When I was in first grade, my elementary school conducted a carnival. I remember this day pretty well even though it was a long time ago, because that is when Herbie came into my life. Herbie was a small goldfish that I won at the carnival. It was one of those happy childhood days. My mom came to the classroom and walked through the carnival with me, steering me clear of the fish until the very last. She didn't want to carry it around and risk the bag breaking. It must have been clear that everyone could win a goldfish.

When I won my fish, I was elated. The little guy swam around in the plastic bag filled with water and I held it carefully all the way home. When we got home my mom filled up a large glass bowl that had a stem -- at that age I thought it would be a neat drinking glass probably because I had seen people drinking from smaller, similar glasses on television -- and we dumped Herbie into the water. I watched my little goldfish swim around making "o" shapes with his mouth as he breathed.

My favorite thing was to feed Herbie. I liked to watch him swim to the surface and suck in the little pellets that I sprinkled on top. He was always so eager. I think this was the only excitement Herbie had -- that is until we cleaned his bowl.

Cleaning the bowl was a job for my dad. I watched and helped the best I could. It always amazed me to see Herbie swim really fast as my dad chased him around the bowl with a net and then flop around once he was inside and had hit air. Herbie always seemed grateful when we dumped him into a glass of water while we cleaned his bowl.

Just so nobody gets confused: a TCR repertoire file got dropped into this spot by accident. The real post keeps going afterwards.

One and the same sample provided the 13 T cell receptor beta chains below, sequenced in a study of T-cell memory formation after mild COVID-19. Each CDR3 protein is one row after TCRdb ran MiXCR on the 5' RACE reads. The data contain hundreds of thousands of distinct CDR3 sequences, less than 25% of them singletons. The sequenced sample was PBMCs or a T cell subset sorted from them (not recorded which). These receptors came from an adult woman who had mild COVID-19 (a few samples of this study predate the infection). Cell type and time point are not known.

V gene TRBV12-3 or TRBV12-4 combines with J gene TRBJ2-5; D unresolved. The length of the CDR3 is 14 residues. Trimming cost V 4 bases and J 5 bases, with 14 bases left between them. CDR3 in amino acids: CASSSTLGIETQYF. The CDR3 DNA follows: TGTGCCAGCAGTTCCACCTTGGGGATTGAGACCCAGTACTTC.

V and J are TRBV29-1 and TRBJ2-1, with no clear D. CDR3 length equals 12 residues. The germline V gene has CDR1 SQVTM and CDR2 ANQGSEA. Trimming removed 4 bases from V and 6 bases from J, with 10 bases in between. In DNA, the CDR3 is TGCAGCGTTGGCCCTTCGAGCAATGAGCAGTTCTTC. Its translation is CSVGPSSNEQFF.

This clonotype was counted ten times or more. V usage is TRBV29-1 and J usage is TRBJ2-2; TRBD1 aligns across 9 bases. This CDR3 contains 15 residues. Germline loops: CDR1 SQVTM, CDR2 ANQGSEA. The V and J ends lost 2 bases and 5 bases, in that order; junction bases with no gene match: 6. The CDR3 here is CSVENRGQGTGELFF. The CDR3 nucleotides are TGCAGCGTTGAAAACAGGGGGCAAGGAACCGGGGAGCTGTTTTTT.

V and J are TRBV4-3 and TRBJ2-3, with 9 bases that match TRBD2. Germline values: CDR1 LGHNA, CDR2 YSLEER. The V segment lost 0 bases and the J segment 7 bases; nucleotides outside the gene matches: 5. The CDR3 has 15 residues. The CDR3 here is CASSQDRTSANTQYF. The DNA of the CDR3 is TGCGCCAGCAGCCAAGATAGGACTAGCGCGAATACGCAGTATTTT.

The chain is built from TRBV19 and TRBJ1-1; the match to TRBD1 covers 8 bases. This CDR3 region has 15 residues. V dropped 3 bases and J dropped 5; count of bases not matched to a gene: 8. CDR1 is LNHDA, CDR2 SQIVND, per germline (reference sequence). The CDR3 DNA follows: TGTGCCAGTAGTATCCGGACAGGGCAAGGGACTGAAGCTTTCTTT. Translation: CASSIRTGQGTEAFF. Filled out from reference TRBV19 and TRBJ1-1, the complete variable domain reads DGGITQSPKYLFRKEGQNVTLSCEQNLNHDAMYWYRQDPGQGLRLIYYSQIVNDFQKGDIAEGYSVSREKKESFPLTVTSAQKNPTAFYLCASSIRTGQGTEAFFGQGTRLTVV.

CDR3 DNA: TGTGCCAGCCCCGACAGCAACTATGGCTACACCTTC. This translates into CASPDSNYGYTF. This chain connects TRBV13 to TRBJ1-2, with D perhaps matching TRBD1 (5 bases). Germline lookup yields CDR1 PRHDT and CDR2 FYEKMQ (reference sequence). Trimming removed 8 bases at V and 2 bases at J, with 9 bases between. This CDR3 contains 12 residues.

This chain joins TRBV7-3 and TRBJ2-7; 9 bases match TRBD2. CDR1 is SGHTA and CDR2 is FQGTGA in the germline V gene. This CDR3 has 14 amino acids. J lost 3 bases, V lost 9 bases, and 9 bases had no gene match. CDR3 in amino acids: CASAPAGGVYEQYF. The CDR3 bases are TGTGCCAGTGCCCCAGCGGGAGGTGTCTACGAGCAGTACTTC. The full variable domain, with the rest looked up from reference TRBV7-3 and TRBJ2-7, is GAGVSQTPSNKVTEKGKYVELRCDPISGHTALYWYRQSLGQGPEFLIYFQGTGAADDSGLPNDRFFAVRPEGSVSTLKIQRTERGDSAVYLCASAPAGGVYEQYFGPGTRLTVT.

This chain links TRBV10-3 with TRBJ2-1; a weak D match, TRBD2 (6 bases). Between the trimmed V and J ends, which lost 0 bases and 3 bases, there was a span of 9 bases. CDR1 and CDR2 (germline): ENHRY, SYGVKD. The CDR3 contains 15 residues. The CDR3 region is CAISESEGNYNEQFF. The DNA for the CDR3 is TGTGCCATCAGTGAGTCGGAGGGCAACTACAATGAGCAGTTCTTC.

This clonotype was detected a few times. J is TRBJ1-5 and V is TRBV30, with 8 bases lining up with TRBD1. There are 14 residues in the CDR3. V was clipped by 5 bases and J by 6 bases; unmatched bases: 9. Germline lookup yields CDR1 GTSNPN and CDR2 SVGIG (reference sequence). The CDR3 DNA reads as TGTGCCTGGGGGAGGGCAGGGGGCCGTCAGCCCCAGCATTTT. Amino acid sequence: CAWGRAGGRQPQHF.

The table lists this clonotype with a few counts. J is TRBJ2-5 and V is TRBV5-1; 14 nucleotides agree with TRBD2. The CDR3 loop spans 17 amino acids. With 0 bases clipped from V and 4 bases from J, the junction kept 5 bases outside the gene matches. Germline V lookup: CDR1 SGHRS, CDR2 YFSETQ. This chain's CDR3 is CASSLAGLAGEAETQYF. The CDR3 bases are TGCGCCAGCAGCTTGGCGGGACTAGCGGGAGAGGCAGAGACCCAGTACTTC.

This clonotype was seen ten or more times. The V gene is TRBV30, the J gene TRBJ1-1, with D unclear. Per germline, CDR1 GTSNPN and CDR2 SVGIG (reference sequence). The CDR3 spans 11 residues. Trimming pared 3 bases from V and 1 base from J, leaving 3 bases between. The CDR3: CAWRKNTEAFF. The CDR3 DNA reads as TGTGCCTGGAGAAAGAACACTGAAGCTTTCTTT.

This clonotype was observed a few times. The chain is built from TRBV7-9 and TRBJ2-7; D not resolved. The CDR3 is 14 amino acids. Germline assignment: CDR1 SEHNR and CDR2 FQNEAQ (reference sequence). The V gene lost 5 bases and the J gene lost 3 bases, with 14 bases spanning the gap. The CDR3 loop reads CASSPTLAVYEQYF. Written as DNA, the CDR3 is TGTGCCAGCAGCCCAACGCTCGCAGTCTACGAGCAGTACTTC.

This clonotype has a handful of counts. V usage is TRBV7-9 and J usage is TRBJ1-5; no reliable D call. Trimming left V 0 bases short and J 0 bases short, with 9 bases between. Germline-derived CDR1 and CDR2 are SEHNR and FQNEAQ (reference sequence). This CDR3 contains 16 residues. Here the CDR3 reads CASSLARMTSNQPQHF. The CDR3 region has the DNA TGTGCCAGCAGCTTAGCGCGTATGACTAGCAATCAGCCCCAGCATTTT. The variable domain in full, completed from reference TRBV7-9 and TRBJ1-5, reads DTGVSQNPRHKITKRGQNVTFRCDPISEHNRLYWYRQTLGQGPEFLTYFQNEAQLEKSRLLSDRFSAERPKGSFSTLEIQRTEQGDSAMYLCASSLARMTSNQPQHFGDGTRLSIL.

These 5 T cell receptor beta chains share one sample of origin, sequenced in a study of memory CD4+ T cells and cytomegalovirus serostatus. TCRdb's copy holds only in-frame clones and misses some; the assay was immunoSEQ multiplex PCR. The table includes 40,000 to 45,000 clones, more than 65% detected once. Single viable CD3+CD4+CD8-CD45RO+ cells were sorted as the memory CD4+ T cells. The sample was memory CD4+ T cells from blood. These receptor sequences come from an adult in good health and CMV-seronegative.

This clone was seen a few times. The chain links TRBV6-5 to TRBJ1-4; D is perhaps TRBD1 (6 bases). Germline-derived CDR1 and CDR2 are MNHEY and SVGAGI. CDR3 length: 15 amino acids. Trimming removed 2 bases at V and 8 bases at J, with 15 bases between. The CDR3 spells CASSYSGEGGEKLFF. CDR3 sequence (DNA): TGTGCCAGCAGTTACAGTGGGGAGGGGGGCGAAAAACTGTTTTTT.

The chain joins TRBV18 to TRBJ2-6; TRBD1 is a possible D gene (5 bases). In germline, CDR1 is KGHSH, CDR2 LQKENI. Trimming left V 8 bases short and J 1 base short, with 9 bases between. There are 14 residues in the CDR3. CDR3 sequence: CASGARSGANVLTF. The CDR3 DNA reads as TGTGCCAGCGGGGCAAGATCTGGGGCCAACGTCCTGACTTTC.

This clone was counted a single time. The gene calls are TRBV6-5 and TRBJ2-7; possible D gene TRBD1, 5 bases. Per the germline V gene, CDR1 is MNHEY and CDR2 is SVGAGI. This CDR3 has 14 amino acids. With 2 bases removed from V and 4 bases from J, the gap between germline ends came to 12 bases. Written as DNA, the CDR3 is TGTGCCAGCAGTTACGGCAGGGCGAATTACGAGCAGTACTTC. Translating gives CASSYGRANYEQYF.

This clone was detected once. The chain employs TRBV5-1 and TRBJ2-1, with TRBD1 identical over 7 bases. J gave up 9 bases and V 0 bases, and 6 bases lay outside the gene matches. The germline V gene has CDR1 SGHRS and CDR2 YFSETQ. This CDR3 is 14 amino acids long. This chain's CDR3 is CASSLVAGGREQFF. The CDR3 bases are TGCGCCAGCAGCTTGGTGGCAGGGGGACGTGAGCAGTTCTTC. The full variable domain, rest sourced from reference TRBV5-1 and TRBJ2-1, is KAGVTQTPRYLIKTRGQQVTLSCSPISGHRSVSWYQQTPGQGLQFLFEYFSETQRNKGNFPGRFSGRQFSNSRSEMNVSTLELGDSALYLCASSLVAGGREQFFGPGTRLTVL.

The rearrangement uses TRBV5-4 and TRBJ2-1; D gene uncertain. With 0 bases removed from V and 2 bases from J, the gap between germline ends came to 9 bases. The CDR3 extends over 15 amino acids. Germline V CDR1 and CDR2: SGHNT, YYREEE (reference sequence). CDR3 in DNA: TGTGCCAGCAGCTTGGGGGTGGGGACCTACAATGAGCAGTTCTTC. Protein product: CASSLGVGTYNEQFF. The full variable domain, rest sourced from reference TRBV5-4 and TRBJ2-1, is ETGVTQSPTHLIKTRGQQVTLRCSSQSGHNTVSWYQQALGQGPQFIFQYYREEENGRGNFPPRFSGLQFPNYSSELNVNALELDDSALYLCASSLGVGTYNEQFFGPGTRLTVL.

The one thing about Herbie is that his life was immersed in blessing. He was surrounded by his life source, water. He was well fed and had no real worries. Even the net was his friend because if we had let his bowl grow increasingly dirty, Herbie would have died.

Herbie is a lot like us. We are immersed in blessing. It may not feel like it sometimes. God may drag his net around in our bowl so that he can clean out our lives, but like Herbie, we are surrounded by our life source. God surrounds us and immerses us in his love. There is nowhere we can go to get away from it. If we did get away we would die spiritually.

Most people swim around in the fishbowls of their lives without realizing that they are surrounded by blessing. It is easy to take things for granted. However, God will remind us from time to time that he is there and that we are indeed blessed. It may come in the form of more blessings being sprinkled onto the surface of our lives, or, it may come in the form of trouble, when our world is turned upside down so that God can discipline us. These are the extra blessings in life. We are already surrounded in God's blessing. We are literally swimming in it.

What does creation have to do with politics?

A recent article I read on the CBS news website has my hackles up again about the separation of church and state. And, as I’ve said before, I will say again, religion and politics do not mix.

Here’s what’s bugging me. Gubernatorial candidate Bradley Byrne of Alabama is being attacked by a “shadowy” group called “True Republican Political Action Committee” for suggesting that “evolution best explains the origin of life.”

Why in the world does it matter what a gubernatorial candidate thinks about evolution or creationism? Why do we care what any candidate for any office thinks about Genesis or Darwin? How does what one believes about the origins of the universe figure into whether or not he or she will govern fairly and do what’s best for everyone?